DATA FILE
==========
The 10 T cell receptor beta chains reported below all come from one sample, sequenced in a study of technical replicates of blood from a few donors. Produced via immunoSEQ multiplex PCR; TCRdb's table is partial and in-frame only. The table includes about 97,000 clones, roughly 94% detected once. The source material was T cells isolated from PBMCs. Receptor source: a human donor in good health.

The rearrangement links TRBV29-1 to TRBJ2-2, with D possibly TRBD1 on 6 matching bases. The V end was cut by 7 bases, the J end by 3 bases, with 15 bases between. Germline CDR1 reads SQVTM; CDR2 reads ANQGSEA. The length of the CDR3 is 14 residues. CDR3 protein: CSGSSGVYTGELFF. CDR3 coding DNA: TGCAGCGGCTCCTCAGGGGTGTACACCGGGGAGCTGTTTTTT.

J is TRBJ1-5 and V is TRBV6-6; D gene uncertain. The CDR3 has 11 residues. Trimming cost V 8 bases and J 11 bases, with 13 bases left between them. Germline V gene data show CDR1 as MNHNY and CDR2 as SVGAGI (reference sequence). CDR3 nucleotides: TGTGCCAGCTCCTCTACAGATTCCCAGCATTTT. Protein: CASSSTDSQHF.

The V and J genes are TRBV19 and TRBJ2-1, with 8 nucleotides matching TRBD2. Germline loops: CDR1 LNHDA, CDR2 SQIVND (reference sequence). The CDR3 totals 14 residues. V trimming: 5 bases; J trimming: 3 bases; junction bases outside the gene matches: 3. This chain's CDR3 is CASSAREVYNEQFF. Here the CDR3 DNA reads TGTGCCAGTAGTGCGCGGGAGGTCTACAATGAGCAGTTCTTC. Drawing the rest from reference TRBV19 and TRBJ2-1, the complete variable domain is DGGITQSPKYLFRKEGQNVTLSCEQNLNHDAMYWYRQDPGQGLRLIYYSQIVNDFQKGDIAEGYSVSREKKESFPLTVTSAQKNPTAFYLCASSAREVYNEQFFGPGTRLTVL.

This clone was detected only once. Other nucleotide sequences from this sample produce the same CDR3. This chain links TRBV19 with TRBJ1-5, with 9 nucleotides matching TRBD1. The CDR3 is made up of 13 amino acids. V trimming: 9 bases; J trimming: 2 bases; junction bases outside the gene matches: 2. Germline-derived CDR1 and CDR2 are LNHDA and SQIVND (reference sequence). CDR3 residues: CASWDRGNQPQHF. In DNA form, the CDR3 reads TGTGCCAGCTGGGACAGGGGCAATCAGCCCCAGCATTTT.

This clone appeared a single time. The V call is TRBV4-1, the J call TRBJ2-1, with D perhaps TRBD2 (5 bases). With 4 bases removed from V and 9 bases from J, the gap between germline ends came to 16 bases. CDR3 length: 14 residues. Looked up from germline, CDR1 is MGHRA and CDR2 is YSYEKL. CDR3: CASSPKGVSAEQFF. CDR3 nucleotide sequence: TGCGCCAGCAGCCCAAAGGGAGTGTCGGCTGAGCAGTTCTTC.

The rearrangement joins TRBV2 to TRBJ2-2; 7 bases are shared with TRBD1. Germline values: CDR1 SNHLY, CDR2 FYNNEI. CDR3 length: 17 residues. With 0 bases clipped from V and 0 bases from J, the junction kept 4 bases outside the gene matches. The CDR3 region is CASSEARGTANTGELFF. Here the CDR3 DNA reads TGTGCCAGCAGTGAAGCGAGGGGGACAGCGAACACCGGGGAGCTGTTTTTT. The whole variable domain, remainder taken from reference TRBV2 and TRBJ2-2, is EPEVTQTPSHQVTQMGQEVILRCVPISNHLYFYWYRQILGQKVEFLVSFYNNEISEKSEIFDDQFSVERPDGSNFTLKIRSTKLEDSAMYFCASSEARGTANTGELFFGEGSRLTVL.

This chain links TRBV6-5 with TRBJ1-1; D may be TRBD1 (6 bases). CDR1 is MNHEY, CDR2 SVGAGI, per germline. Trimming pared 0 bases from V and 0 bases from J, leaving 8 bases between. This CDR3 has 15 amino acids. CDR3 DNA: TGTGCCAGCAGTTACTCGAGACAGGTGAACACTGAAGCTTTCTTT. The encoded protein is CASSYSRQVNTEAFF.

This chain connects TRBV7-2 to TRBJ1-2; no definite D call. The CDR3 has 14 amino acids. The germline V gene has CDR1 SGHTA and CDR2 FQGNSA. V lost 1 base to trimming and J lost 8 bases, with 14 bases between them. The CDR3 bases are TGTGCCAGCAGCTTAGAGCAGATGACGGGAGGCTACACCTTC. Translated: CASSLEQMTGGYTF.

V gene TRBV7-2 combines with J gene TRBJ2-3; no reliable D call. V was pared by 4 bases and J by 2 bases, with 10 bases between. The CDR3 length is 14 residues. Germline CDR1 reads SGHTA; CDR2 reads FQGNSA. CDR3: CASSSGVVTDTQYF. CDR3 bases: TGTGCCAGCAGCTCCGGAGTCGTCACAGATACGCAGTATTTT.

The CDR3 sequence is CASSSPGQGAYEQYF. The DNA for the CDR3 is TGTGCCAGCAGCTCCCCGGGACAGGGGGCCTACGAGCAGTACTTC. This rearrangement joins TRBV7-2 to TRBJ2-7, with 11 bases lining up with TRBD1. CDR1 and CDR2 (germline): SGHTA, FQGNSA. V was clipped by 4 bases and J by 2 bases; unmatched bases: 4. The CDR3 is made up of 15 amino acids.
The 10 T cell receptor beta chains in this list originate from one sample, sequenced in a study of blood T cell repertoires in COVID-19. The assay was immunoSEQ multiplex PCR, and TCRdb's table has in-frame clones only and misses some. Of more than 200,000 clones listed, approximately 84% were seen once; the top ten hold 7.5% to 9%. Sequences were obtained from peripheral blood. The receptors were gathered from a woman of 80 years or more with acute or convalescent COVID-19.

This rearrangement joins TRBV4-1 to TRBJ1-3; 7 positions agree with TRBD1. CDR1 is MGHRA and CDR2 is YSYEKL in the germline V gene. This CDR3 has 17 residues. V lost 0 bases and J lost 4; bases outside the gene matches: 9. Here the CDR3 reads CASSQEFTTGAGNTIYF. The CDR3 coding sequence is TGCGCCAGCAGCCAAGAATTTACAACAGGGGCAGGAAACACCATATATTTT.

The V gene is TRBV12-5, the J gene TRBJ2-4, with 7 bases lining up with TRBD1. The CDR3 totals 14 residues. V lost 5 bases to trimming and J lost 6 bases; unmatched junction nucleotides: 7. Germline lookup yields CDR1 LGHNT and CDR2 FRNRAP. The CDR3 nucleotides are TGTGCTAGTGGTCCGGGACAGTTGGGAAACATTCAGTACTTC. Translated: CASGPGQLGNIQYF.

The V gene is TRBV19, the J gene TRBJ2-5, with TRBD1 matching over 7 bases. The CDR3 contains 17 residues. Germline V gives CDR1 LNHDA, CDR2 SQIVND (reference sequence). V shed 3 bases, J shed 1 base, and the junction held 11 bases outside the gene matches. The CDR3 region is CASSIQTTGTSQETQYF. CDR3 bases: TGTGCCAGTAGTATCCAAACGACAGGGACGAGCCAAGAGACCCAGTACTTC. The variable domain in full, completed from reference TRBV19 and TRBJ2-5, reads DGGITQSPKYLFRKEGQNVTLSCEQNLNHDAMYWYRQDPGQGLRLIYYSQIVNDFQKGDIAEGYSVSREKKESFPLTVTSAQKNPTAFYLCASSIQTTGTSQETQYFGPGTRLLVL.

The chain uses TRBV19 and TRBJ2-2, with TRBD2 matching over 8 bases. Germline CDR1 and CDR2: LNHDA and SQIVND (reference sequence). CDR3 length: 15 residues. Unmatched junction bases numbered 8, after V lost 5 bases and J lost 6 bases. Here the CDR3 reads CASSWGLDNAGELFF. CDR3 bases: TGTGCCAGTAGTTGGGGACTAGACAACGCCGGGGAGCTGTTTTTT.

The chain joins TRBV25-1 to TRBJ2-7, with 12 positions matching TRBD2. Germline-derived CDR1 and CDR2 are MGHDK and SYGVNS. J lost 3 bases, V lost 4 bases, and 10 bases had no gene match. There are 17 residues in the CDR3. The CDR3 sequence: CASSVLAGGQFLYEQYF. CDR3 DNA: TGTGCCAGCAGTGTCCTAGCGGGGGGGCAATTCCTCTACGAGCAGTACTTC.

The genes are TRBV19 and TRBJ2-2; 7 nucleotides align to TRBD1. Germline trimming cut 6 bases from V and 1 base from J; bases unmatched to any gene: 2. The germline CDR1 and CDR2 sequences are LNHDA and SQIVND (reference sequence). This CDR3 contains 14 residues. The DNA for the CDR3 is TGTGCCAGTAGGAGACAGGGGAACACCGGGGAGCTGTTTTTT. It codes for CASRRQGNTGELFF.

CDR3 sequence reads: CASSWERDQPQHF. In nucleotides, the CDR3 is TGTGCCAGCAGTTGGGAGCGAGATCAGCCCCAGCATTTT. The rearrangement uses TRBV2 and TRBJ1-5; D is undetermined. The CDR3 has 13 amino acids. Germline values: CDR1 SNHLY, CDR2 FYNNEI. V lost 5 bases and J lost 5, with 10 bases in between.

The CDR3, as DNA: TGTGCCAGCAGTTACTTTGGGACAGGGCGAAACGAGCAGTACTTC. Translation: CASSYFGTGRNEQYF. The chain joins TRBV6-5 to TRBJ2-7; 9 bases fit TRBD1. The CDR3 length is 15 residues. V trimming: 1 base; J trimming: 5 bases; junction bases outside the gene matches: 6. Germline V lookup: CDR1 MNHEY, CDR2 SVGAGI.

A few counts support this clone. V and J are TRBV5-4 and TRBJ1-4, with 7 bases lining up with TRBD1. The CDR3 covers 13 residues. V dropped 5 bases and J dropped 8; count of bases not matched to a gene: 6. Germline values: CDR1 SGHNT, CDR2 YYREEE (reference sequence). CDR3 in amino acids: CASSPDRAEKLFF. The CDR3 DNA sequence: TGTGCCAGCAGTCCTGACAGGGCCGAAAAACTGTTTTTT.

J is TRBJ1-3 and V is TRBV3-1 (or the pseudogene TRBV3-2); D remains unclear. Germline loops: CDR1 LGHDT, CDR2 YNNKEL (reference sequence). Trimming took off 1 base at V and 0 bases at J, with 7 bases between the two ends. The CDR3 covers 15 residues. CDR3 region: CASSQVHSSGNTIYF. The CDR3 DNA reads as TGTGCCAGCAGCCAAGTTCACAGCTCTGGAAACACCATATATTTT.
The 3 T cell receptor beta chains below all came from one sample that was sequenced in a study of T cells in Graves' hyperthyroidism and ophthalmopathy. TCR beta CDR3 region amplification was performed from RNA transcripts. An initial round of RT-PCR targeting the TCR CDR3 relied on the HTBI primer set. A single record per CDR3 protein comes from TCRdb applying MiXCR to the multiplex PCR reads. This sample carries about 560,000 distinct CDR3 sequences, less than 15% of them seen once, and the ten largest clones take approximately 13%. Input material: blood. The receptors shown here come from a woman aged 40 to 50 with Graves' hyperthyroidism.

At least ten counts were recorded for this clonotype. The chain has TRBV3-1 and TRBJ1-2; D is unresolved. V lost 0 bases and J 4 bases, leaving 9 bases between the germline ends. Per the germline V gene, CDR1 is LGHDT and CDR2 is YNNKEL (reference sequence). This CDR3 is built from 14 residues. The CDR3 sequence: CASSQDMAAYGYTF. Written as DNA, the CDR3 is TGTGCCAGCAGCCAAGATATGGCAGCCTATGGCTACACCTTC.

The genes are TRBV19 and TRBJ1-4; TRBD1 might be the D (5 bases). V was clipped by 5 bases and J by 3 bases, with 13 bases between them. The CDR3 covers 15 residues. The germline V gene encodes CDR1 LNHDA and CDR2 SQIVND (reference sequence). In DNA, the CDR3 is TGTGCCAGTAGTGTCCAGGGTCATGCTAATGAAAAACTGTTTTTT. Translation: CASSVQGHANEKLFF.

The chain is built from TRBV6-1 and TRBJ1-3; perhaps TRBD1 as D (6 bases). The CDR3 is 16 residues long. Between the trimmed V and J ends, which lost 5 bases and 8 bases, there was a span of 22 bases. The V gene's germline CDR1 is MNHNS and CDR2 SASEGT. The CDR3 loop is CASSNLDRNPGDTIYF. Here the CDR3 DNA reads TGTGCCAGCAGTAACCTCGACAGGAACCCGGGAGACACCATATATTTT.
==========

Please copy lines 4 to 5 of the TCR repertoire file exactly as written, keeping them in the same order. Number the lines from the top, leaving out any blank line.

The V and J genes are TRBV19 and TRBJ2-1, with 8 nucleotides matching TRBD2. Germline loops: CDR1 LNHDA, CDR2 SQIVND (reference sequence). The CDR3 totals 14 residues. V trimming: 5 bases; J trimming: 3 bases; junction bases outside the gene matches: 3. This chain's CDR3 is CASSAREVYNEQFF. Here the CDR3 DNA reads TGTGCCAGTAGTGCGCGGGAGGTCTACAATGAGCAGTTCTTC. Drawing the rest from reference TRBV19 and TRBJ2-1, the complete variable domain is DGGITQSPKYLFRKEGQNVTLSCEQNLNHDAMYWYRQDPGQGLRLIYYSQIVNDFQKGDIAEGYSVSREKKESFPLTVTSAQKNPTAFYLCASSAREVYNEQFFGPGTRLTVL.

This clone was detected only once. Other nucleotide sequences from this sample produce the same CDR3. This chain links TRBV19 with TRBJ1-5, with 9 nucleotides matching TRBD1. The CDR3 is made up of 13 amino acids. V trimming: 9 bases; J trimming: 2 bases; junction bases outside the gene matches: 2. Germline-derived CDR1 and CDR2 are LNHDA and SQIVND (reference sequence). CDR3 residues: CASWDRGNQPQHF. In DNA form, the CDR3 reads TGTGCCAGCTGGGACAGGGGCAATCAGCCCCAGCATTTT.